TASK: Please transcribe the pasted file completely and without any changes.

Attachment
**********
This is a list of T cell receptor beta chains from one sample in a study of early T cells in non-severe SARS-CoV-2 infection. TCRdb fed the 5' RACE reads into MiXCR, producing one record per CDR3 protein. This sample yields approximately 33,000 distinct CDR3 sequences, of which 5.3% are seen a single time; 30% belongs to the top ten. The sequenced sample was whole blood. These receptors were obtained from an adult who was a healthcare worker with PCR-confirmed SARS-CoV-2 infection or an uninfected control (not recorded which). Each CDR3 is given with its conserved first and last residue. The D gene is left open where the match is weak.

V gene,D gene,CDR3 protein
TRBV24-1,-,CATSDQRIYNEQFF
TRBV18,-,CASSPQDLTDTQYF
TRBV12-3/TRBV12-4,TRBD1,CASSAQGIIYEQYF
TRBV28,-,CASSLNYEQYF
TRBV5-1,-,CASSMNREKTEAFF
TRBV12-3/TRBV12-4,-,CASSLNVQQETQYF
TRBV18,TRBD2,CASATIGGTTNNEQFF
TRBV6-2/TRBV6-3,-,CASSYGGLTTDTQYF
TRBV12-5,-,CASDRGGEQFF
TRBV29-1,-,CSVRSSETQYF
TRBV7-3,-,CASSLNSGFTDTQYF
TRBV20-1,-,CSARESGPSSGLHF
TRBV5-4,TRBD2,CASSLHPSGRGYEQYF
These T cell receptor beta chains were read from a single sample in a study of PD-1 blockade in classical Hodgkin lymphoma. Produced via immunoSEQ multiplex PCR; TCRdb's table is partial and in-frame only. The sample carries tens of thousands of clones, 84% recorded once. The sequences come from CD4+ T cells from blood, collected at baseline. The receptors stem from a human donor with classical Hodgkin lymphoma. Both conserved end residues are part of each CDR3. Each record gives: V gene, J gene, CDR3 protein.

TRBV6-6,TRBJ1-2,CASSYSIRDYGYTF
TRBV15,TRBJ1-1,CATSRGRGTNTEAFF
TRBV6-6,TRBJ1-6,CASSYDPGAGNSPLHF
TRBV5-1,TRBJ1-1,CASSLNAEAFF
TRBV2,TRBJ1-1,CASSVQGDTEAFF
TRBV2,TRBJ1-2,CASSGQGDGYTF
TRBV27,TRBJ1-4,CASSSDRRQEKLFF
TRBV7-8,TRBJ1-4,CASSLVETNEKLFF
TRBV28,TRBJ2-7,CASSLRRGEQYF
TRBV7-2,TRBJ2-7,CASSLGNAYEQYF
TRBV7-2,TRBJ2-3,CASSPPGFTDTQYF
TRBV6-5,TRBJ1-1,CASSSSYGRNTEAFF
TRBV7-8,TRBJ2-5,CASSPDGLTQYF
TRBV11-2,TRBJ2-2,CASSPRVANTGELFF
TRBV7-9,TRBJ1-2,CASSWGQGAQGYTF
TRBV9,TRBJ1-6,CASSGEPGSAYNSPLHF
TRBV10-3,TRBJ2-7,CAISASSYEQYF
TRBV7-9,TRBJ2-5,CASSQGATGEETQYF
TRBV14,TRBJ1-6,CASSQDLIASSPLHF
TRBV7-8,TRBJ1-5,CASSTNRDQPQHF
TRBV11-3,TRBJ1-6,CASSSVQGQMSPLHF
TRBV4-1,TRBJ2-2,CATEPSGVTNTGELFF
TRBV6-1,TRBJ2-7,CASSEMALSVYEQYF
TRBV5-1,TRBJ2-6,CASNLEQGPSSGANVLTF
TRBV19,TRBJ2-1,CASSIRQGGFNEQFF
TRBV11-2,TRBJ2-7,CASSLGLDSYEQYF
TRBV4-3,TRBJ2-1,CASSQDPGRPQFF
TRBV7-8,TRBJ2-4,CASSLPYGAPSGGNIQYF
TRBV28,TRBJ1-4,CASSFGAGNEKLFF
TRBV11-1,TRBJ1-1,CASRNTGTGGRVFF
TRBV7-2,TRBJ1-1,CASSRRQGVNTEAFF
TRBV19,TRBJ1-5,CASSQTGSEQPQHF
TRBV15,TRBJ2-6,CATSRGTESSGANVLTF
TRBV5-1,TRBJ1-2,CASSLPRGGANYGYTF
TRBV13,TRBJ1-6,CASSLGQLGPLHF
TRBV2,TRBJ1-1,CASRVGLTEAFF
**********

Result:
This is a list of T cell receptor beta chains from one sample in a study of early T cells in non-severe SARS-CoV-2 infection. TCRdb fed the 5' RACE reads into MiXCR, producing one record per CDR3 protein. This sample yields approximately 33,000 distinct CDR3 sequences, of which 5.3% are seen a single time; 30% belongs to the top ten. The sequenced sample was whole blood. These receptors were obtained from an adult who was a healthcare worker with PCR-confirmed SARS-CoV-2 infection or an uninfected control (not recorded which). Each CDR3 is given with its conserved first and last residue. The D gene is left open where the match is weak.

V gene,D gene,CDR3 protein
TRBV24-1,-,CATSDQRIYNEQFF
TRBV18,-,CASSPQDLTDTQYF
TRBV12-3/TRBV12-4,TRBD1,CASSAQGIIYEQYF
TRBV28,-,CASSLNYEQYF
TRBV5-1,-,CASSMNREKTEAFF
TRBV12-3/TRBV12-4,-,CASSLNVQQETQYF
TRBV18,TRBD2,CASATIGGTTNNEQFF
TRBV6-2/TRBV6-3,-,CASSYGGLTTDTQYF
TRBV12-5,-,CASDRGGEQFF
TRBV29-1,-,CSVRSSETQYF
TRBV7-3,-,CASSLNSGFTDTQYF
TRBV20-1,-,CSARESGPSSGLHF
TRBV5-4,TRBD2,CASSLHPSGRGYEQYF
These T cell receptor beta chains were read from a single sample in a study of PD-1 blockade in classical Hodgkin lymphoma. Produced via immunoSEQ multiplex PCR; TCRdb's table is partial and in-frame only. The sample carries tens of thousands of clones, 84% recorded once. The sequences come from CD4+ T cells from blood, collected at baseline. The receptors stem from a human donor with classical Hodgkin lymphoma. Both conserved end residues are part of each CDR3. Each record gives: V gene, J gene, CDR3 protein.

TRBV6-6,TRBJ1-2,CASSYSIRDYGYTF
TRBV15,TRBJ1-1,CATSRGRGTNTEAFF
TRBV6-6,TRBJ1-6,CASSYDPGAGNSPLHF
TRBV5-1,TRBJ1-1,CASSLNAEAFF
TRBV2,TRBJ1-1,CASSVQGDTEAFF
TRBV2,TRBJ1-2,CASSGQGDGYTF
TRBV27,TRBJ1-4,CASSSDRRQEKLFF
TRBV7-8,TRBJ1-4,CASSLVETNEKLFF
TRBV28,TRBJ2-7,CASSLRRGEQYF
TRBV7-2,TRBJ2-7,CASSLGNAYEQYF
TRBV7-2,TRBJ2-3,CASSPPGFTDTQYF
TRBV6-5,TRBJ1-1,CASSSSYGRNTEAFF
TRBV7-8,TRBJ2-5,CASSPDGLTQYF
TRBV11-2,TRBJ2-2,CASSPRVANTGELFF
TRBV7-9,TRBJ1-2,CASSWGQGAQGYTF
TRBV9,TRBJ1-6,CASSGEPGSAYNSPLHF
TRBV10-3,TRBJ2-7,CAISASSYEQYF
TRBV7-9,TRBJ2-5,CASSQGATGEETQYF
TRBV14,TRBJ1-6,CASSQDLIASSPLHF
TRBV7-8,TRBJ1-5,CASSTNRDQPQHF
TRBV11-3,TRBJ1-6,CASSSVQGQMSPLHF
TRBV4-1,TRBJ2-2,CATEPSGVTNTGELFF
TRBV6-1,TRBJ2-7,CASSEMALSVYEQYF
TRBV5-1,TRBJ2-6,CASNLEQGPSSGANVLTF
TRBV19,TRBJ2-1,CASSIRQGGFNEQFF
TRBV11-2,TRBJ2-7,CASSLGLDSYEQYF
TRBV4-3,TRBJ2-1,CASSQDPGRPQFF
TRBV7-8,TRBJ2-4,CASSLPYGAPSGGNIQYF
TRBV28,TRBJ1-4,CASSFGAGNEKLFF
TRBV11-1,TRBJ1-1,CASRNTGTGGRVFF
TRBV7-2,TRBJ1-1,CASSRRQGVNTEAFF
TRBV19,TRBJ1-5,CASSQTGSEQPQHF
TRBV15,TRBJ2-6,CATSRGTESSGANVLTF
TRBV5-1,TRBJ1-2,CASSLPRGGANYGYTF
TRBV13,TRBJ1-6,CASSLGQLGPLHF
TRBV2,TRBJ1-1,CASRVGLTEAFF